Great Egret, Sweetwater Wetlands, 12-08-2008

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Drunk Birds Singing

Just in time for the last party night of the year, scientists discover that birds drunk on fermented fruit juice don’t sing very well. I pretty much would’ve bet on that result. The real question is do they think they sound fine, even awesome, like most drunk humans? Follow up question, do they also think they look incredibly hot?

Just wait until Paula Poundstone hears about this latest groundbreaking research. She just loooves these kinds of studies (Paula really gets going around the 7:43 mark).

Song Sparrow Melospiza melodia
Singing Song Sparrow, Sweetwater Wetlands, May 06, 2013

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Birds Sensing Weather?

An intriguing article by National Geographic in which researchers discovered that Golden-winged Warblers may have anticipated and avoided a powerful and damaging thunderstorm this past April.

Obviously, more study is needed but what an interesting proposition!
Yellow-rumped Warbler, Sweetwater Wetlands, Tucson, AZ 02-10-2013

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January Bird Walks in Tucson

In January, Pima County Natural Resources, Parks and Recreation is offering multiple guided birding opportunities around Tucson:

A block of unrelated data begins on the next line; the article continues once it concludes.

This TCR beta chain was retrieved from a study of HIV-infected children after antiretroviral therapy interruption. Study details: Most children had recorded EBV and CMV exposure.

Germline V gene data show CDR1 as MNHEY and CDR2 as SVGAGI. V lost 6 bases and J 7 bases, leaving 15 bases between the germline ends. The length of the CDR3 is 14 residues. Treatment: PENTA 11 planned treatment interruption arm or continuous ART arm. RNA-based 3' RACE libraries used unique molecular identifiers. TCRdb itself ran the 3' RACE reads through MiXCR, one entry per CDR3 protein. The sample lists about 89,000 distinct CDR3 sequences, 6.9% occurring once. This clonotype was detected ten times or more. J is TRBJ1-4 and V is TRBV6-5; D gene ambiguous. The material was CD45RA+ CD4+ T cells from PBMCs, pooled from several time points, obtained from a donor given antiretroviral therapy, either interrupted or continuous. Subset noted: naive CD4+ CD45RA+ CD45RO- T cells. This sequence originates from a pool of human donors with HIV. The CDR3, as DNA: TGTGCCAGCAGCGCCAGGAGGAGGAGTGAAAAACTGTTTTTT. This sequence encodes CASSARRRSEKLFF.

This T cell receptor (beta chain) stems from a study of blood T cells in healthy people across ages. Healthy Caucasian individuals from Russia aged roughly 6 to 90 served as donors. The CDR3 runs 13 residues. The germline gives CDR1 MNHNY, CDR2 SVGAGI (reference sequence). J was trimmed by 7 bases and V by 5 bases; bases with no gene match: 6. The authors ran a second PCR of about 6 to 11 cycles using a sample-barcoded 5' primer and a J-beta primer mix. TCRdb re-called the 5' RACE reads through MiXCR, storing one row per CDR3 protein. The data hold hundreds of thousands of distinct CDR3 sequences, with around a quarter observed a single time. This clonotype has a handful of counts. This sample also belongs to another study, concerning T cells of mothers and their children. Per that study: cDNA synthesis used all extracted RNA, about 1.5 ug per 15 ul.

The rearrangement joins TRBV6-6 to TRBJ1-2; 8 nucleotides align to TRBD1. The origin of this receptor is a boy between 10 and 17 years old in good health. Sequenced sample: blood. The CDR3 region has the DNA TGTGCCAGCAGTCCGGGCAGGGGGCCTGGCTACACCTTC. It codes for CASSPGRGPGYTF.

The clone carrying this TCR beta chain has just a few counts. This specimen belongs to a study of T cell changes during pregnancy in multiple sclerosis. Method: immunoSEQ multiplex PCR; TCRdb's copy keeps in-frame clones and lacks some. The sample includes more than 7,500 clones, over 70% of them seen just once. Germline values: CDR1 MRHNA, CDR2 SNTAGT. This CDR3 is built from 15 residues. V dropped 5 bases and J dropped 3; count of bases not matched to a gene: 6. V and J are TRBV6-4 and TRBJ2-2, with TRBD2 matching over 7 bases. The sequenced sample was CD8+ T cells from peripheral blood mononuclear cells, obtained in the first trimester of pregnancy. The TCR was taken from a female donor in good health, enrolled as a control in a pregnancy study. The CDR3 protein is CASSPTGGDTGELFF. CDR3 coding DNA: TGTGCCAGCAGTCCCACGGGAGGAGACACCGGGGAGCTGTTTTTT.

Wake Up with the Birds, Every Thursday in January, 8:30 a.m. – 10:00 a.m.
Where: Pima County Agua Caliente Park, 12325 E. Roger Road Cost/Age: free, all ages welcome.

Tucson Mountain Park Birding Walk, Saturday, January 3, 8:00 a.m. – 10:00 a.m.
Where:Tucson Mountain Park Ironwood Picnic Area, 1548 S. Kinney Road Cost/Age: free, ages 12 and up.

Birding at Roger Road Ponds, Tuesday, January 6, 8:30 a.m. – 10:00 a.m.
Where: Pima County Roger Road Ponds, 2600 W. Sweetwater Drive Cost/Age: free, ages 12 and up.

Honey Bee Canyon Park Birding Walk, Saturday, January 10 and January 24, 8:00 a.m. – 10:00 a.m.
Where: Honey Bee Canyon Park, 13880 N. Rancho Vistoso Blvd, Oro Valley Cost/Age: free, ages 12 and up.

Birding at Sweetwater Wetlands, Wednesday, January 14, 8:30 a.m. – 10:00 a.m.
Where: Sweetwater Wetlands, 2667 W. Sweetwater Drive Cost/Age: free, ages 12 and up.

Cienega Creek Birding Walk, Friday, January 16, 8:30 a.m. – 10:00 a.m.
Where: Gabe Zimmerman Davidson Canyon Trailhead at Cienega Creek Natural Preserve, 16000 E. Marsh Station Rd Cost/Age: free, all ages welcome.

Birding along the Santa Cruz River, Monday, January 26, 8:30 a.m. – 10:00 a.m.
Where: Wheeler Taft Abbett Sr. Branch Library, 7800 N. Schisler Drive Cost/Age: free, ages 12 and up.

Canoa Ranch Birding Walk, Tuesday, January 27, 8:30 a.m. – 10:00 a.m.
Where: Historic Hacienda de la Canoa, 5375 S. I-19 Frontage Rd., Green Valley Cost/Ages: free, all ages welcome.

Check their calendar for more information.

Don’t forget, Tucson Audubon Society leads bird walks, too: